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Grocer or cinema could be part of large downtown Tacoma development

The Tacoma Town Center development includes a pedestrian plaza along Fawcett Avenue, flanked by residential and retail buildings. In plans submitted to the city of Tacoma, the two buildings in the back would be constructed first.
The Tacoma Town Center development includes a pedestrian plaza along Fawcett Avenue, flanked by residential and retail buildings. In plans submitted to the city of Tacoma, the two buildings in the back would be constructed first. Courtesy

It is one of the largest undeveloped pieces of land in Tacoma’s downtown. When complete, the vacant 6.4-acre parcel could contain hundreds of apartment units, thousands of square feet of retail space and a wine tasting room.

A grocer or a minicinema also is planned in this project, but you might have to wait a bit.

The Tacoma Town Center development will be built in phases: The first one is slated to break ground by this fall and open in early 2019.

The hilly property, between South 21st and South 23rd streets and Jefferson Avenue and Tacoma Avenue South, was once slated for a police department headquarters. Instead, the parcel sat vacant for years.

Phase 1A of the development will include 224 apartments, ranging from 500 to 700 square feet, with some storefront retail shops, said project director Albert Sze in an email to The News Tribune. Those first two buildings will be on the South 23rd Street side of the project.

Sze said a wine tasting shop facing Jefferson Avenue is planned in the first phase.

Phase 1B, slated to start construction sometime in 2018 and be complete by the end of 2019, will include 200,000 square feet of retail space, and 130 more units of market-rate apartments. Both phases together will include at least 450 parking spots.

Phase 2, facing Tacoma Avenue South, will include at least 180 apartments, 50,000 square feet of commercial or office space and at least 185 parking stalls, according to an agreement between the company and the city. Construction on Phase 2 is slated to start six months after 1B receives a certificate of occupancy.

The anchor tenant? A small grocery or cinema, he wrote.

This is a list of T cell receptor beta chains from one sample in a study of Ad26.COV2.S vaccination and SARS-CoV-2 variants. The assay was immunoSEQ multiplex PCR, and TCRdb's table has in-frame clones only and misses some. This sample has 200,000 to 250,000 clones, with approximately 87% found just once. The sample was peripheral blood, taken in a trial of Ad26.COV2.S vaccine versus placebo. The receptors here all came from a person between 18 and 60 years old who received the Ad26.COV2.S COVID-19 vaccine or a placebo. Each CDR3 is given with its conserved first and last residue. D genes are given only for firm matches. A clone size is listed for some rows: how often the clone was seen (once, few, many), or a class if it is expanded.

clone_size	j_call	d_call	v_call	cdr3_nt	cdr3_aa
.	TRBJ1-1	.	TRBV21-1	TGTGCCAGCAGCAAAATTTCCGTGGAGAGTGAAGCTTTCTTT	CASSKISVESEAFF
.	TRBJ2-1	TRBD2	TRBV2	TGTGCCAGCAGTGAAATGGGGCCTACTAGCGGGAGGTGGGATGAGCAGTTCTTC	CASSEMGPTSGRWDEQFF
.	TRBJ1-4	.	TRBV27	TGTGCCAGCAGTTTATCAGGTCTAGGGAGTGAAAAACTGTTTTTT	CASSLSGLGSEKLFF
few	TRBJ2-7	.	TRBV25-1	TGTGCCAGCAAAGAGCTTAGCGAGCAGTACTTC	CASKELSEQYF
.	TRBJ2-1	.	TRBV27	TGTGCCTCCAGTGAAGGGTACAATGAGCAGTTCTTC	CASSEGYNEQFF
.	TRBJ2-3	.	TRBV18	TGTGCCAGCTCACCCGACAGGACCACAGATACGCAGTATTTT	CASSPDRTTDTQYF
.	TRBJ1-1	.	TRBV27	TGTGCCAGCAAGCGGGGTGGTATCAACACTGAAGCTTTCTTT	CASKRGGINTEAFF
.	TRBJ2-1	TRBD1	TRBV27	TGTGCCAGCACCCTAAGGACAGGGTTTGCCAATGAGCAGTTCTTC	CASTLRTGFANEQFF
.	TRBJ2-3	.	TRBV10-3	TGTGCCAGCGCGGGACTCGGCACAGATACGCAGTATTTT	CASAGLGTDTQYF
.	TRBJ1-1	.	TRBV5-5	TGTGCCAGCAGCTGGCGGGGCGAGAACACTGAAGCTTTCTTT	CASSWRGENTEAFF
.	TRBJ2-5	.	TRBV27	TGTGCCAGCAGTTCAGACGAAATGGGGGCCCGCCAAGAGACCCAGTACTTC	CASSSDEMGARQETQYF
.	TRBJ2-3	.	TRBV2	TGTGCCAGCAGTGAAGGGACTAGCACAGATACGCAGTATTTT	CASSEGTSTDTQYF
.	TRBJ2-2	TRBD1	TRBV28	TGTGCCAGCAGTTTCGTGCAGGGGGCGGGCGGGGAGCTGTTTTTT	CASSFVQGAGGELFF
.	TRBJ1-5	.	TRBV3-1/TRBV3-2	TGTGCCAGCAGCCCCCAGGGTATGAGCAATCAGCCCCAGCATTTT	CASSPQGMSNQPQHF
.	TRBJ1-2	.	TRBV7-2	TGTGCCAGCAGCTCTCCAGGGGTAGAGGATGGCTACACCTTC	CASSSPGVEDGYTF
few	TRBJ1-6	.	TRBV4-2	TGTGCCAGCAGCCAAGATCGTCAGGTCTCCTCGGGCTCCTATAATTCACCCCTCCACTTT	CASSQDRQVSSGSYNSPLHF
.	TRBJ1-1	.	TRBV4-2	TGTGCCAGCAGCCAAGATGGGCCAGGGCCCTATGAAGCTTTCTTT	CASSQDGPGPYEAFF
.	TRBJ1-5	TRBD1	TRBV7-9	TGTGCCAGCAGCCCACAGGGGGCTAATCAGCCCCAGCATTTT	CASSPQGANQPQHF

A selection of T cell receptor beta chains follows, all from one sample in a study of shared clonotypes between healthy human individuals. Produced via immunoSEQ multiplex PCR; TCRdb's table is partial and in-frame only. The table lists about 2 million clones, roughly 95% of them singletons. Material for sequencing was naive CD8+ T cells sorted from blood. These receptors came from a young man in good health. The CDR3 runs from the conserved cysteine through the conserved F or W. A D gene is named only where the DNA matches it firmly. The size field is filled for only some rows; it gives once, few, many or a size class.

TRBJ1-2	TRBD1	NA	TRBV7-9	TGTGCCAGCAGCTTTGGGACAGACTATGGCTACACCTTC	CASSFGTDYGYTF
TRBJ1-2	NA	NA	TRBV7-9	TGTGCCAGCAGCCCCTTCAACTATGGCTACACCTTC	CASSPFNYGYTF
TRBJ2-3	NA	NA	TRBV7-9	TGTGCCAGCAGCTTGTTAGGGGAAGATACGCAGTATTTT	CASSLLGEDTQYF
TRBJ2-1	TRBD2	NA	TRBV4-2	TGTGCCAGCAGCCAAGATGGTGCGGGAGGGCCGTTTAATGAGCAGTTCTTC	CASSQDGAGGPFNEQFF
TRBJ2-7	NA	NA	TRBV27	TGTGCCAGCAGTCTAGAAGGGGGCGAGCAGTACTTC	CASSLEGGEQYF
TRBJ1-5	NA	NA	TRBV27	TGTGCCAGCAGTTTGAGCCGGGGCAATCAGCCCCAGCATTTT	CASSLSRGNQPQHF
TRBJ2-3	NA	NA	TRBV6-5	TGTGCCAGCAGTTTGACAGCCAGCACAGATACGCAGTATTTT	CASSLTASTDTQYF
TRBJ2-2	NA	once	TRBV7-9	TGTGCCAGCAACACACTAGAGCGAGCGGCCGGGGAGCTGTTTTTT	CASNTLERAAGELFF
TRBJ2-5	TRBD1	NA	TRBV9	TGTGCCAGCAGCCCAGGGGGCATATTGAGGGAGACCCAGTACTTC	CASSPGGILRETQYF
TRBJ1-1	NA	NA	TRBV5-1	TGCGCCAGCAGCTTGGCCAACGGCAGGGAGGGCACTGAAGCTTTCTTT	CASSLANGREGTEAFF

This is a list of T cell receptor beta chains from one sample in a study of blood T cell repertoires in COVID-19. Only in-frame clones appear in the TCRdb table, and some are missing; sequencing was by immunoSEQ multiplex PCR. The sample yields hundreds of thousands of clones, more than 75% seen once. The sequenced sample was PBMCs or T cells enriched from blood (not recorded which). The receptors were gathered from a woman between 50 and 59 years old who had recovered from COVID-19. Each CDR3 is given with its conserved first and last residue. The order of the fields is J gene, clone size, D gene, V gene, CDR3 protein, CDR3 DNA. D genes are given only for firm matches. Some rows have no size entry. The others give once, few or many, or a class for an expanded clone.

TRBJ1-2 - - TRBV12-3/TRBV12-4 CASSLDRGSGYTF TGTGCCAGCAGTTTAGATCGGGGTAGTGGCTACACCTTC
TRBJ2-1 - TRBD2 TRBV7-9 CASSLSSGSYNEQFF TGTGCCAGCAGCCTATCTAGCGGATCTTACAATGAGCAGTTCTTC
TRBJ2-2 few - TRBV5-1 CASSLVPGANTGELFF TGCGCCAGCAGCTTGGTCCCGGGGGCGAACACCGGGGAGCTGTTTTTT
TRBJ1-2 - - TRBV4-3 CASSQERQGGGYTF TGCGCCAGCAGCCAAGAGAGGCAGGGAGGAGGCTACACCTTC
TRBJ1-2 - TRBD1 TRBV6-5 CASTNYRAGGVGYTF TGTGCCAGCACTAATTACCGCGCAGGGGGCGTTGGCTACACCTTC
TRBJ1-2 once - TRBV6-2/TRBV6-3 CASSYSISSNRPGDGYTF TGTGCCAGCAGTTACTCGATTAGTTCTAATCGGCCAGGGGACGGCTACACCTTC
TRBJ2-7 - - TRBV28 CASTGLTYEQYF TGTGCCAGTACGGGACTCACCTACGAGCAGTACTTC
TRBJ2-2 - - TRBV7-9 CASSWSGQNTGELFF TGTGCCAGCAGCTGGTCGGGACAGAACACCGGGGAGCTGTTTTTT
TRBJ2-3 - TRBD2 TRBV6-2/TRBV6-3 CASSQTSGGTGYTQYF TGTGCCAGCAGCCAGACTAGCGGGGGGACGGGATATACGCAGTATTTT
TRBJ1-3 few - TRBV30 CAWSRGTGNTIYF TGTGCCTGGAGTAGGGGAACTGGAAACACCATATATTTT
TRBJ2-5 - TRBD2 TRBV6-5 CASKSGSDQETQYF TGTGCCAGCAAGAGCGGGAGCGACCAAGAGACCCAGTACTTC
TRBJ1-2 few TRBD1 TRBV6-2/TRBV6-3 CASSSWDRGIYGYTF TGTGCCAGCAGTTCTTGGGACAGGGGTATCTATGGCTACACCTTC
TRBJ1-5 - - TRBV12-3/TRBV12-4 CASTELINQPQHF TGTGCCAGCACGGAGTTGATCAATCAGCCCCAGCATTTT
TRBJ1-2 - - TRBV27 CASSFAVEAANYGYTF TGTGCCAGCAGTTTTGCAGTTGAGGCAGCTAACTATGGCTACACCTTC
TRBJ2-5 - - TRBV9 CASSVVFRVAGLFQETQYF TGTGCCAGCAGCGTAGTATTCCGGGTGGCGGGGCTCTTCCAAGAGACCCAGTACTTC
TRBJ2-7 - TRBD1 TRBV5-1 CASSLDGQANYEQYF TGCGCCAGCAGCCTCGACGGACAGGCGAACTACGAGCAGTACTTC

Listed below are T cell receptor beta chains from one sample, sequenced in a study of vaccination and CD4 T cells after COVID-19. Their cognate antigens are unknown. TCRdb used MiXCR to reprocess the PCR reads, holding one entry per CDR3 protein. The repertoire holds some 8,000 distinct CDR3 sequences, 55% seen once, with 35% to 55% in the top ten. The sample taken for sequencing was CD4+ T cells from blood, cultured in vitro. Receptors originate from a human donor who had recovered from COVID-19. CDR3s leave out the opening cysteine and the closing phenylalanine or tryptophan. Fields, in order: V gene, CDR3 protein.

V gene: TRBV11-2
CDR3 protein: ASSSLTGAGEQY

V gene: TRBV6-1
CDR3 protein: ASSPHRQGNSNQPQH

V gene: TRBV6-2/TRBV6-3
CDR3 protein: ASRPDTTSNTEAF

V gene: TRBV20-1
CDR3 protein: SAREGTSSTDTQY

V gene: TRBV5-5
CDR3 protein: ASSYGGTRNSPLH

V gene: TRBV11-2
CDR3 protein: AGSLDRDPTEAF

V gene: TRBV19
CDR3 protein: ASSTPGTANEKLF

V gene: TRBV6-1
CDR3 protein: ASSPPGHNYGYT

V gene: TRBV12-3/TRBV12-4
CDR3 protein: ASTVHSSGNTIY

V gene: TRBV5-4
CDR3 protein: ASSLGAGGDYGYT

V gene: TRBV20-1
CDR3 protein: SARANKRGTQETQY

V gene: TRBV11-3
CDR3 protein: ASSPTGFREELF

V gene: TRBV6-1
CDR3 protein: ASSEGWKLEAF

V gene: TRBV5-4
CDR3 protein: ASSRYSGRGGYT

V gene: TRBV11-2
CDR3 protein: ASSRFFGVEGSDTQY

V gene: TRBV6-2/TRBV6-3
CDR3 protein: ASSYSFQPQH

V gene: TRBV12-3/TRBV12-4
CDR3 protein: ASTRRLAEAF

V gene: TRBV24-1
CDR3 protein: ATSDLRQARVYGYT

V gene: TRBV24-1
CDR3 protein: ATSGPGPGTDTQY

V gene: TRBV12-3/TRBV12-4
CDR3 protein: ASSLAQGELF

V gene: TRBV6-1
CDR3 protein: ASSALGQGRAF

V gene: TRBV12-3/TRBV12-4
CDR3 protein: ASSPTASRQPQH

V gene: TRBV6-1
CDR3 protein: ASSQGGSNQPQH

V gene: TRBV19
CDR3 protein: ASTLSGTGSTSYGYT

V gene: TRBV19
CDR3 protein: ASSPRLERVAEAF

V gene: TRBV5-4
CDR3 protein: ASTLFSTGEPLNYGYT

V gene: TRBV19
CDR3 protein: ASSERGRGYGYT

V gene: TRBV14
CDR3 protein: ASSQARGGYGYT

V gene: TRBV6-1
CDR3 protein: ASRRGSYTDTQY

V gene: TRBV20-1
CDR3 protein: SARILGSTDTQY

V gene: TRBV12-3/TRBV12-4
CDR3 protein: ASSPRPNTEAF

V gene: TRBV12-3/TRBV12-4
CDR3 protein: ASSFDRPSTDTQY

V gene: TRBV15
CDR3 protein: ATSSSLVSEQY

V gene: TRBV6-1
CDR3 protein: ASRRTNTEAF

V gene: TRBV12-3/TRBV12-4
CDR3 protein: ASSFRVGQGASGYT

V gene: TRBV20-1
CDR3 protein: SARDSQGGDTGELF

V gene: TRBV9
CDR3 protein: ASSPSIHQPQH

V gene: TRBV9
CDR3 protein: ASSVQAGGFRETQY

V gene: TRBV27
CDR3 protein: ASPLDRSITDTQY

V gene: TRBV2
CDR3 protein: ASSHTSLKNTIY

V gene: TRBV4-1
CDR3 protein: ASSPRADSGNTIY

“It is our concept to have retail shops along the grand plaza area, and a large number of restaurants and bars,” Sze wrote.

MORE BUILDING

Tacoma Town Center is one of dozens of apartment projects in the county. Thousands of apartment units are coming online through 2019.

Even federal mortgage lender Freddie Mac says Tacoma is a good bet for apartment investors. It listed the City of Destiny as a Top-10 market in the nation for those looking to make money on the apartment boom.

Apartment rents here also are seeing a meteoric rise. Apartmentlist.com said rents in Tacoma were the second fastest growing in the country, with a 10.2 percent rise in April compared with April of last year.

Rents rise as more people move here. Last year, four central Puget Sound counties, including Pierce County, saw 86,000 new residents, according to the Puget Sound Regional Council.

500-700 SQUARE FEET

When complete, Tacoma Town Center will have at least 535 apartments, which should appeal to the young working class, college students and faculty members, Sze said. The development will be a short walk away from University of Washington Tacoma.

Sze also is managing the Tacoma Convention Center hotel project. Work on a ramp from Commerce Street into the convention center garage has begun.

Apartments in the Tacoma Town Center development will range from 500 square feet to 700 square feet, and will include one- and two-bedroom floor plans. Sze said apartments will go for “market rate,” but did not disclose a price.

Last fall, the Tacoma City Council agreed to sell the property to North American Asset Management, a Bellevue-based firm led by Luo Xun Kun, a real estate developer from Wuhan, China. The city has not yet transferred the property to North American Asset Management, however.

Fawcett Avenue through the development will be closed to vehicle traffic, creating a pedestrian plaza.

When complete the development is expected to cost $125 million. Sze said he expects as much as 35 percent of the development’s financing to come from the federal government’s Immigrant Investor Program, also known as EB-5. Investors who pledge at least $500,000 each toward projects that create jobs can receive a permanent U.S. visa.

Downtown Tacoma hasn’t had a grocery store since Tacoma City Grocer closed in early 2014. The space later became home to The Old Spaghetti Factory.

Kate Martin: 253-597-8542, @KateReports

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